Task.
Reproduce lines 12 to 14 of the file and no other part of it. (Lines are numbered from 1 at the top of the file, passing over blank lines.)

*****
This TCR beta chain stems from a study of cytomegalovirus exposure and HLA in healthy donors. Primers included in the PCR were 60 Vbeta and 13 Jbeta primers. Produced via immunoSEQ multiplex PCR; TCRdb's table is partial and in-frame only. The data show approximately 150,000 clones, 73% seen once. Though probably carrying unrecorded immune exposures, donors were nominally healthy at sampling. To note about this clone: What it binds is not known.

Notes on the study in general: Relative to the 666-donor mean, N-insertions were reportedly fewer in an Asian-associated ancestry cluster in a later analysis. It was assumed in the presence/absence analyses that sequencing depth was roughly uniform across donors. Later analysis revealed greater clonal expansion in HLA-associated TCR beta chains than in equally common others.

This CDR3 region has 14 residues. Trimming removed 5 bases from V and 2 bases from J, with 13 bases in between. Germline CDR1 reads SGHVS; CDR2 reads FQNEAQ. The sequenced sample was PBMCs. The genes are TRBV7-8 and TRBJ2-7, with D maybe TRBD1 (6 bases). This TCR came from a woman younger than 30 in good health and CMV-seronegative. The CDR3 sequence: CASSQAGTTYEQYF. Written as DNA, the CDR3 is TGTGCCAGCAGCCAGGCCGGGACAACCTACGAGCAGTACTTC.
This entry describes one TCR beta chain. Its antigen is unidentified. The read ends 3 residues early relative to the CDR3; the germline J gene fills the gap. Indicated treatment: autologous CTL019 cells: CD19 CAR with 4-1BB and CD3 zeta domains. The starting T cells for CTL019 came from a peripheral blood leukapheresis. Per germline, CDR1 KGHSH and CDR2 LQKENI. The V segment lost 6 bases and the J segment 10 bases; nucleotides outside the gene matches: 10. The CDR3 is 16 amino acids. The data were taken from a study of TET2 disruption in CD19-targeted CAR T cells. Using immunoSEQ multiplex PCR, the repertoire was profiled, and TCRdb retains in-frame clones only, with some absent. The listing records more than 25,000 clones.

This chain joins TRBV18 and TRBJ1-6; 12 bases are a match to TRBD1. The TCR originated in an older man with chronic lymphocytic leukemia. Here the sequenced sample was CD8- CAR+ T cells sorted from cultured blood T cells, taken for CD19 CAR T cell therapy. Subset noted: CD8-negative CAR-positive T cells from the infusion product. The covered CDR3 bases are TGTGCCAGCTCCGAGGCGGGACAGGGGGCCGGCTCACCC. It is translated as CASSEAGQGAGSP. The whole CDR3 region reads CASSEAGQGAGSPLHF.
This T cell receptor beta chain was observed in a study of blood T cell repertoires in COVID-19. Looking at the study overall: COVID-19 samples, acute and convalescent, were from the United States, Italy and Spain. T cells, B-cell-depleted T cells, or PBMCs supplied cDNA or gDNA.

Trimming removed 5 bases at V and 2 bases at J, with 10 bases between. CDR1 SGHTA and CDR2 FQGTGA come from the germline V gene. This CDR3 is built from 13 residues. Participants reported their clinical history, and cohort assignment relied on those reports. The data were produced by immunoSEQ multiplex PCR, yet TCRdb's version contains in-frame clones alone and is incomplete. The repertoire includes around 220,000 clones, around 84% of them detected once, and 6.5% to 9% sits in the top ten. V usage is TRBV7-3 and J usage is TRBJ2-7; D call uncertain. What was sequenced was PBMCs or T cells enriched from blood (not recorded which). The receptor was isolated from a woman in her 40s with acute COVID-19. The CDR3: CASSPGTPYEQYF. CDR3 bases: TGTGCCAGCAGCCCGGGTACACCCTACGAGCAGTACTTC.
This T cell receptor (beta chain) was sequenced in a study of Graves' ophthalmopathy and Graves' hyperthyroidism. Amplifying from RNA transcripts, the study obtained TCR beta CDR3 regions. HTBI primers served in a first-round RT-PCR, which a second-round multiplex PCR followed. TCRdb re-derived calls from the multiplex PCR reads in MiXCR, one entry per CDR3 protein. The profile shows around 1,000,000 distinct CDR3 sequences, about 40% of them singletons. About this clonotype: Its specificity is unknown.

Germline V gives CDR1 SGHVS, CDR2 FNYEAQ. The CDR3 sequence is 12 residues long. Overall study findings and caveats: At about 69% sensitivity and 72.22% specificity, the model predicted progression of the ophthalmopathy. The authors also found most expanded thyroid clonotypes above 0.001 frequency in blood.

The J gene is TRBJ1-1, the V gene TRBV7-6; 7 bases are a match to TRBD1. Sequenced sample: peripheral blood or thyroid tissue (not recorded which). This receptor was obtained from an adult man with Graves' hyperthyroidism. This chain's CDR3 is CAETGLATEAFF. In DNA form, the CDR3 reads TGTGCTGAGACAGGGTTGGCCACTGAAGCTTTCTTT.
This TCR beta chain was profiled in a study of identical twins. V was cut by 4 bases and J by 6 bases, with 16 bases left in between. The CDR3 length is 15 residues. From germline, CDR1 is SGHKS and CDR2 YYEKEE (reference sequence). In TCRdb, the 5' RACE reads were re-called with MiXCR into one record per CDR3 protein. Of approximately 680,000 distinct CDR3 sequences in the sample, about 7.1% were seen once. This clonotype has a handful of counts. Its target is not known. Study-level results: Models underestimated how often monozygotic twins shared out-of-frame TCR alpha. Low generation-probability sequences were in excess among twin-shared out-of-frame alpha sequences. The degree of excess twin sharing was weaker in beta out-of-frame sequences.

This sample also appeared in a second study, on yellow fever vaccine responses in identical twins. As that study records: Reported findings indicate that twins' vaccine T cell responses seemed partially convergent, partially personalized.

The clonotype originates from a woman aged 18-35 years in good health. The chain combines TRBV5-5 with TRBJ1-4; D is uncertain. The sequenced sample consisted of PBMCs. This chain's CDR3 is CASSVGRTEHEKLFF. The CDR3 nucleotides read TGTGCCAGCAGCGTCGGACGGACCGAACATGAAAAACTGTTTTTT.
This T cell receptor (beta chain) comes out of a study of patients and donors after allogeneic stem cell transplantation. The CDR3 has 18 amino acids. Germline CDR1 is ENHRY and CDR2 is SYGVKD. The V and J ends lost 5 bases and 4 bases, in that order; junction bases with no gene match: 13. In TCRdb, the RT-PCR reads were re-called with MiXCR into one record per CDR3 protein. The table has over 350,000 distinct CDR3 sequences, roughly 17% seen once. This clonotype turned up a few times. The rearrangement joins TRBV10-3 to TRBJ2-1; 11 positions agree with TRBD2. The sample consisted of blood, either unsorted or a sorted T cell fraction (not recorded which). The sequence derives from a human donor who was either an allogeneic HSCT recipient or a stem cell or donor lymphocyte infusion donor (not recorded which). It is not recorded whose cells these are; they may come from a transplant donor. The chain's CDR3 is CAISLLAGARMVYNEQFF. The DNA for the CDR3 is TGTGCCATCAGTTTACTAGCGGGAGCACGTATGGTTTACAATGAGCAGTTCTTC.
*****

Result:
This sample also appeared in a second study, on yellow fever vaccine responses in identical twins. As that study records: Reported findings indicate that twins' vaccine T cell responses seemed partially convergent, partially personalized.

The clonotype originates from a woman aged 18-35 years in good health. The chain combines TRBV5-5 with TRBJ1-4; D is uncertain. The sequenced sample consisted of PBMCs. This chain's CDR3 is CASSVGRTEHEKLFF. The CDR3 nucleotides read TGTGCCAGCAGCGTCGGACGGACCGAACATGAAAAACTGTTTTTT.
This T cell receptor (beta chain) comes out of a study of patients and donors after allogeneic stem cell transplantation. The CDR3 has 18 amino acids. Germline CDR1 is ENHRY and CDR2 is SYGVKD. The V and J ends lost 5 bases and 4 bases, in that order; junction bases with no gene match: 13. In TCRdb, the RT-PCR reads were re-called with MiXCR into one record per CDR3 protein. The table has over 350,000 distinct CDR3 sequences, roughly 17% seen once. This clonotype turned up a few times. The rearrangement joins TRBV10-3 to TRBJ2-1; 11 positions agree with TRBD2. The sample consisted of blood, either unsorted or a sorted T cell fraction (not recorded which). The sequence derives from a human donor who was either an allogeneic HSCT recipient or a stem cell or donor lymphocyte infusion donor (not recorded which). It is not recorded whose cells these are; they may come from a transplant donor. The chain's CDR3 is CAISLLAGARMVYNEQFF. The DNA for the CDR3 is TGTGCCATCAGTTTACTAGCGGGAGCACGTATGGTTTACAATGAGCAGTTCTTC.